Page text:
|Time:|| 12 - 1:15 p.m.
Wean Hall 7220
|Speaker:|| Oleg Pikhurko
Department of Mathematical Sciences (ACO)
Carnegie Mellon University
The first order complexity of graphs
It is not hard to write a first order formula which is true for a
given graph $G$ but is false for any graph not isomorphic to $G$. The
smallest number $D(G)$ of nested quantifiers in a such formula can
serve as a measure for the `first order complexity' of $G$.
This graph parameter behaves somewhat strangely, not correlating very well with our everyday intuition of how complex a graph is.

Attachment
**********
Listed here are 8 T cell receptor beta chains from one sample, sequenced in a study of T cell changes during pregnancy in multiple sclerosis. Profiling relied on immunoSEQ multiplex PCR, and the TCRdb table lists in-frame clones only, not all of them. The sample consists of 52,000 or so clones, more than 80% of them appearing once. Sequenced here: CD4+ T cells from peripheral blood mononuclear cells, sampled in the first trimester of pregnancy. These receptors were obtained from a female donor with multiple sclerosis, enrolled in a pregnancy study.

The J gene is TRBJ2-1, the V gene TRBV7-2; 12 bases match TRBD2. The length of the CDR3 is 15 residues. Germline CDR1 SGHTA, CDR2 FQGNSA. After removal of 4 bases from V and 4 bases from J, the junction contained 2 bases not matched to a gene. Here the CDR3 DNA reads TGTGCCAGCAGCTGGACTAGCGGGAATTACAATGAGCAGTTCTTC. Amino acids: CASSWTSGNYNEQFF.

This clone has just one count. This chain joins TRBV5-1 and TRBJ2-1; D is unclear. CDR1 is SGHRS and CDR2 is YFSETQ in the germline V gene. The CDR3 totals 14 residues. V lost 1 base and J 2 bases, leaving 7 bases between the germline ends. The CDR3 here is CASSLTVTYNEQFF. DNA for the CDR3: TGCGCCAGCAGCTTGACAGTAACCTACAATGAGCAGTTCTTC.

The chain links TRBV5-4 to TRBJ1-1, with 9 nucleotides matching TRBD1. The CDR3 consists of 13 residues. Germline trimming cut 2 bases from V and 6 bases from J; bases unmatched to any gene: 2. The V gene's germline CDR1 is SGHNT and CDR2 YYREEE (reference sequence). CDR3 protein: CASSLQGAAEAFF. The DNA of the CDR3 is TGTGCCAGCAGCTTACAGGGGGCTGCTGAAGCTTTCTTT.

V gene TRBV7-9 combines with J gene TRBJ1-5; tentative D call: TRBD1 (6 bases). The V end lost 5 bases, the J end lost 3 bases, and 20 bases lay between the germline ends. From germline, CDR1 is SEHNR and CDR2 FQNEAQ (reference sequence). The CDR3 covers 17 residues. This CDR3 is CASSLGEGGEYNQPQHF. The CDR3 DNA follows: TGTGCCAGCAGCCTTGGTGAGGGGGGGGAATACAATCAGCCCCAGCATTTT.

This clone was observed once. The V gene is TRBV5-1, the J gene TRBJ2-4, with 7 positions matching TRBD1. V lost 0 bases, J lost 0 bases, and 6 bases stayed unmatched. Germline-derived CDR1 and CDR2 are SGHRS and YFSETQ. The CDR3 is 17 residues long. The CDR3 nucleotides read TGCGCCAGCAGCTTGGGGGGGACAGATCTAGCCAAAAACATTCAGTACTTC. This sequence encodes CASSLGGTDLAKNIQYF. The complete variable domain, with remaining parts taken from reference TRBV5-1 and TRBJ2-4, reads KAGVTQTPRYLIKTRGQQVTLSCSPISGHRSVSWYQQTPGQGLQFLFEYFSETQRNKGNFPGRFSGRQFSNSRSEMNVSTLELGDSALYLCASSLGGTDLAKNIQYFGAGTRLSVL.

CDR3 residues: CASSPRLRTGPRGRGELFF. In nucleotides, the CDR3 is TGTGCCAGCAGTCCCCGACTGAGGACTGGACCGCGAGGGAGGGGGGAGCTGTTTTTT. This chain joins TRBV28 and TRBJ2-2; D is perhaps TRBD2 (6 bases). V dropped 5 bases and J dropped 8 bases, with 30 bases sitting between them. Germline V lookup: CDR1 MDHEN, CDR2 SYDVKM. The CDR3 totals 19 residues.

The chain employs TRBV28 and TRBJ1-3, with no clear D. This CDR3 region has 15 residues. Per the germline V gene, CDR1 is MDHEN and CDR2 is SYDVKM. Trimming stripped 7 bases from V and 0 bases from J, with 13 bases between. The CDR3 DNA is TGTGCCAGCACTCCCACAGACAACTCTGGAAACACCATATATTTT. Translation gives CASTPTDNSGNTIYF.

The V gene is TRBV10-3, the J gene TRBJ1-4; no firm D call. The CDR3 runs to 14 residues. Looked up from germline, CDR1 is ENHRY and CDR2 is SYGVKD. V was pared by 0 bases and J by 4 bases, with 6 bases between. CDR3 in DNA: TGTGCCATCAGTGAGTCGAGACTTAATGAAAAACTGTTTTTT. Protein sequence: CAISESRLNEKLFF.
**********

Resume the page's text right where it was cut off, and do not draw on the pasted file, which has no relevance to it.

For example, let $G=G(n,p)$ be a random graph. For constant $p$, $D(G)$ is of order $\log n$. For very sparse graphs its magnitude is $n$. On the other hand, for certain (carefully chosen) values of $p$ the parameter $D(G)$ can drop down to the very slow growing function $\log^* n$, the inverse of the TOWER-function. The general picture is still a mystery.
This is a joint work with Joeng-Han Kim, Joel Spencer, Helmut Veith, and
|Organizer's note:|| Please bring your lunch.